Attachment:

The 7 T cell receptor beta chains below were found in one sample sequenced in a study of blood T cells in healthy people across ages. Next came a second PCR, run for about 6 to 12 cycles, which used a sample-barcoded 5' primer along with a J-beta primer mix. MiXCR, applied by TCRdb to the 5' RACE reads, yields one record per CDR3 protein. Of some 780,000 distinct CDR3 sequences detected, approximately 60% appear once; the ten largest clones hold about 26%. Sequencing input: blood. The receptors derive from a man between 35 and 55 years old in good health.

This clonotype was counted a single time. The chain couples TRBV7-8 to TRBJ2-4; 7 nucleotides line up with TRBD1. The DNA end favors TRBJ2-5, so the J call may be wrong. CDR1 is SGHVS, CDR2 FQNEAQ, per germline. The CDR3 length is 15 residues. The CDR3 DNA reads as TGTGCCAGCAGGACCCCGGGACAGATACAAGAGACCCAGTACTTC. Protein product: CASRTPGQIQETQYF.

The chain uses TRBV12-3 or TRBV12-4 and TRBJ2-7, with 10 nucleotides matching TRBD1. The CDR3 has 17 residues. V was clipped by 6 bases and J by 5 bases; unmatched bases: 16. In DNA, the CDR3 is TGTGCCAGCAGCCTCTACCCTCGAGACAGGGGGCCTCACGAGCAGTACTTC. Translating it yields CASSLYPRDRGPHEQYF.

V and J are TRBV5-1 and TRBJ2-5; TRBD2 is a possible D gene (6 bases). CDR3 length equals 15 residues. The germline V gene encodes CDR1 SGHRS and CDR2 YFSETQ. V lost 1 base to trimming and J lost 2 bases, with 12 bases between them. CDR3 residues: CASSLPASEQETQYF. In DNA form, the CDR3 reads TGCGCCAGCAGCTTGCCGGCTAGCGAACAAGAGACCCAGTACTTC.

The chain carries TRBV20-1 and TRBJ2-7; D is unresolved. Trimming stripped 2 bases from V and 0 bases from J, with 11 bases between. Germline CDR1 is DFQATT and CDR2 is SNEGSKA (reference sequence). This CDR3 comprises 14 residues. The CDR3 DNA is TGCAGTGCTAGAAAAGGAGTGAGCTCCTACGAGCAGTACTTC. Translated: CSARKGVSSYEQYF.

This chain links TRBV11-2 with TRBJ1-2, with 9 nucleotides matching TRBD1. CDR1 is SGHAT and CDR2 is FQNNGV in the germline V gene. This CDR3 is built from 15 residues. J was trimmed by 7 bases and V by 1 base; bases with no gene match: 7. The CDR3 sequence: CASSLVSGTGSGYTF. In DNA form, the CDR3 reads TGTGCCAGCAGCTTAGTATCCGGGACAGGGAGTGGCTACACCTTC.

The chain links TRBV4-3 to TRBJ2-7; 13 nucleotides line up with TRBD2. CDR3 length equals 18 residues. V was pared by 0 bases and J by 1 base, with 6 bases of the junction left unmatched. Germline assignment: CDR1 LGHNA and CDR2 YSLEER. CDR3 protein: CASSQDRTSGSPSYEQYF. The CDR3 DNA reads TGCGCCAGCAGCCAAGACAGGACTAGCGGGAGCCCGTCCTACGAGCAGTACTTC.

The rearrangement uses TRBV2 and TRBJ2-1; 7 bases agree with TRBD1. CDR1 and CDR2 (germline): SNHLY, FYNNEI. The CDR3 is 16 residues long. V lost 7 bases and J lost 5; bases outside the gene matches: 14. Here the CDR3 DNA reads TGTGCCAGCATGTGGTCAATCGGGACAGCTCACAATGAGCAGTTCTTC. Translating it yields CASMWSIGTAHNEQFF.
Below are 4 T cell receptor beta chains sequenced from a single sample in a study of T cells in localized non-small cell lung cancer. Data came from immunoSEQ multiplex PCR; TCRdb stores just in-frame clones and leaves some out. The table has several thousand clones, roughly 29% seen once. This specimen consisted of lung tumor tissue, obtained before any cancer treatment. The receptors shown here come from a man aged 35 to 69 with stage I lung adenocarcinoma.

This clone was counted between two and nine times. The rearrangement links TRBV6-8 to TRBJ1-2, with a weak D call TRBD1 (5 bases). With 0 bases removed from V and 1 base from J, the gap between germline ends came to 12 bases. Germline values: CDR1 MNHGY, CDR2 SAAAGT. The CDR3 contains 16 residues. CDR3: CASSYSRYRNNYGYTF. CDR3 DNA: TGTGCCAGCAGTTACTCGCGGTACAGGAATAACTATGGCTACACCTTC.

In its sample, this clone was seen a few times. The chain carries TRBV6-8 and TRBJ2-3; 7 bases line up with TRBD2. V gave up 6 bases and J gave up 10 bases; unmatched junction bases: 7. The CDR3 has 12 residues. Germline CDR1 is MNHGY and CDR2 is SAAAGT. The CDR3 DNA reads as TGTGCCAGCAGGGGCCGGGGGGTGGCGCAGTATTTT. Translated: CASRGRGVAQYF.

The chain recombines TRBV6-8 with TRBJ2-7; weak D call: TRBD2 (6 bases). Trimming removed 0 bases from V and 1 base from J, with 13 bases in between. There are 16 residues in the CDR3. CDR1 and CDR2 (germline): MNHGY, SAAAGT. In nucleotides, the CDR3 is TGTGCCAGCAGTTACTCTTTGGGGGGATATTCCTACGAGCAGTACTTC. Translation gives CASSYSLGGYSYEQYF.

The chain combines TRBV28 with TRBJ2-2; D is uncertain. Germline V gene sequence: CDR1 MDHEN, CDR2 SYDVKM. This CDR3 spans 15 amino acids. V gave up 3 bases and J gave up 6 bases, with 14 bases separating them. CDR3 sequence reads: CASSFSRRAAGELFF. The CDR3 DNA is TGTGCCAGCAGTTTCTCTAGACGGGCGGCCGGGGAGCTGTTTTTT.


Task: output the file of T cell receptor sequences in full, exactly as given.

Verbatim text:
The 7 T cell receptor beta chains below were found in one sample sequenced in a study of blood T cells in healthy people across ages. Next came a second PCR, run for about 6 to 12 cycles, which used a sample-barcoded 5' primer along with a J-beta primer mix. MiXCR, applied by TCRdb to the 5' RACE reads, yields one record per CDR3 protein. Of some 780,000 distinct CDR3 sequences detected, approximately 60% appear once; the ten largest clones hold about 26%. Sequencing input: blood. The receptors derive from a man between 35 and 55 years old in good health.

This clonotype was counted a single time. The chain couples TRBV7-8 to TRBJ2-4; 7 nucleotides line up with TRBD1. The DNA end favors TRBJ2-5, so the J call may be wrong. CDR1 is SGHVS, CDR2 FQNEAQ, per germline. The CDR3 length is 15 residues. The CDR3 DNA reads as TGTGCCAGCAGGACCCCGGGACAGATACAAGAGACCCAGTACTTC. Protein product: CASRTPGQIQETQYF.

The chain uses TRBV12-3 or TRBV12-4 and TRBJ2-7, with 10 nucleotides matching TRBD1. The CDR3 has 17 residues. V was clipped by 6 bases and J by 5 bases; unmatched bases: 16. In DNA, the CDR3 is TGTGCCAGCAGCCTCTACCCTCGAGACAGGGGGCCTCACGAGCAGTACTTC. Translating it yields CASSLYPRDRGPHEQYF.

V and J are TRBV5-1 and TRBJ2-5; TRBD2 is a possible D gene (6 bases). CDR3 length equals 15 residues. The germline V gene encodes CDR1 SGHRS and CDR2 YFSETQ. V lost 1 base to trimming and J lost 2 bases, with 12 bases between them. CDR3 residues: CASSLPASEQETQYF. In DNA form, the CDR3 reads TGCGCCAGCAGCTTGCCGGCTAGCGAACAAGAGACCCAGTACTTC.

The chain carries TRBV20-1 and TRBJ2-7; D is unresolved. Trimming stripped 2 bases from V and 0 bases from J, with 11 bases between. Germline CDR1 is DFQATT and CDR2 is SNEGSKA (reference sequence). This CDR3 comprises 14 residues. The CDR3 DNA is TGCAGTGCTAGAAAAGGAGTGAGCTCCTACGAGCAGTACTTC. Translated: CSARKGVSSYEQYF.

This chain links TRBV11-2 with TRBJ1-2, with 9 nucleotides matching TRBD1. CDR1 is SGHAT and CDR2 is FQNNGV in the germline V gene. This CDR3 is built from 15 residues. J was trimmed by 7 bases and V by 1 base; bases with no gene match: 7. The CDR3 sequence: CASSLVSGTGSGYTF. In DNA form, the CDR3 reads TGTGCCAGCAGCTTAGTATCCGGGACAGGGAGTGGCTACACCTTC.

The chain links TRBV4-3 to TRBJ2-7; 13 nucleotides line up with TRBD2. CDR3 length equals 18 residues. V was pared by 0 bases and J by 1 base, with 6 bases of the junction left unmatched. Germline assignment: CDR1 LGHNA and CDR2 YSLEER. CDR3 protein: CASSQDRTSGSPSYEQYF. The CDR3 DNA reads TGCGCCAGCAGCCAAGACAGGACTAGCGGGAGCCCGTCCTACGAGCAGTACTTC.

The rearrangement uses TRBV2 and TRBJ2-1; 7 bases agree with TRBD1. CDR1 and CDR2 (germline): SNHLY, FYNNEI. The CDR3 is 16 residues long. V lost 7 bases and J lost 5; bases outside the gene matches: 14. Here the CDR3 DNA reads TGTGCCAGCATGTGGTCAATCGGGACAGCTCACAATGAGCAGTTCTTC. Translating it yields CASMWSIGTAHNEQFF.
Below are 4 T cell receptor beta chains sequenced from a single sample in a study of T cells in localized non-small cell lung cancer. Data came from immunoSEQ multiplex PCR; TCRdb stores just in-frame clones and leaves some out. The table has several thousand clones, roughly 29% seen once. This specimen consisted of lung tumor tissue, obtained before any cancer treatment. The receptors shown here come from a man aged 35 to 69 with stage I lung adenocarcinoma.

This clone was counted between two and nine times. The rearrangement links TRBV6-8 to TRBJ1-2, with a weak D call TRBD1 (5 bases). With 0 bases removed from V and 1 base from J, the gap between germline ends came to 12 bases. Germline values: CDR1 MNHGY, CDR2 SAAAGT. The CDR3 contains 16 residues. CDR3: CASSYSRYRNNYGYTF. CDR3 DNA: TGTGCCAGCAGTTACTCGCGGTACAGGAATAACTATGGCTACACCTTC.

In its sample, this clone was seen a few times. The chain carries TRBV6-8 and TRBJ2-3; 7 bases line up with TRBD2. V gave up 6 bases and J gave up 10 bases; unmatched junction bases: 7. The CDR3 has 12 residues. Germline CDR1 is MNHGY and CDR2 is SAAAGT. The CDR3 DNA reads as TGTGCCAGCAGGGGCCGGGGGGTGGCGCAGTATTTT. Translated: CASRGRGVAQYF.

The chain recombines TRBV6-8 with TRBJ2-7; weak D call: TRBD2 (6 bases). Trimming removed 0 bases from V and 1 base from J, with 13 bases in between. There are 16 residues in the CDR3. CDR1 and CDR2 (germline): MNHGY, SAAAGT. In nucleotides, the CDR3 is TGTGCCAGCAGTTACTCTTTGGGGGGATATTCCTACGAGCAGTACTTC. Translation gives CASSYSLGGYSYEQYF.

The chain combines TRBV28 with TRBJ2-2; D is uncertain. Germline V gene sequence: CDR1 MDHEN, CDR2 SYDVKM. This CDR3 spans 15 amino acids. V gave up 3 bases and J gave up 6 bases, with 14 bases separating them. CDR3 sequence reads: CASSFSRRAAGELFF. The CDR3 DNA is TGTGCCAGCAGTTTCTCTAGACGGGCGGCCGGGGAGCTGTTTTTT.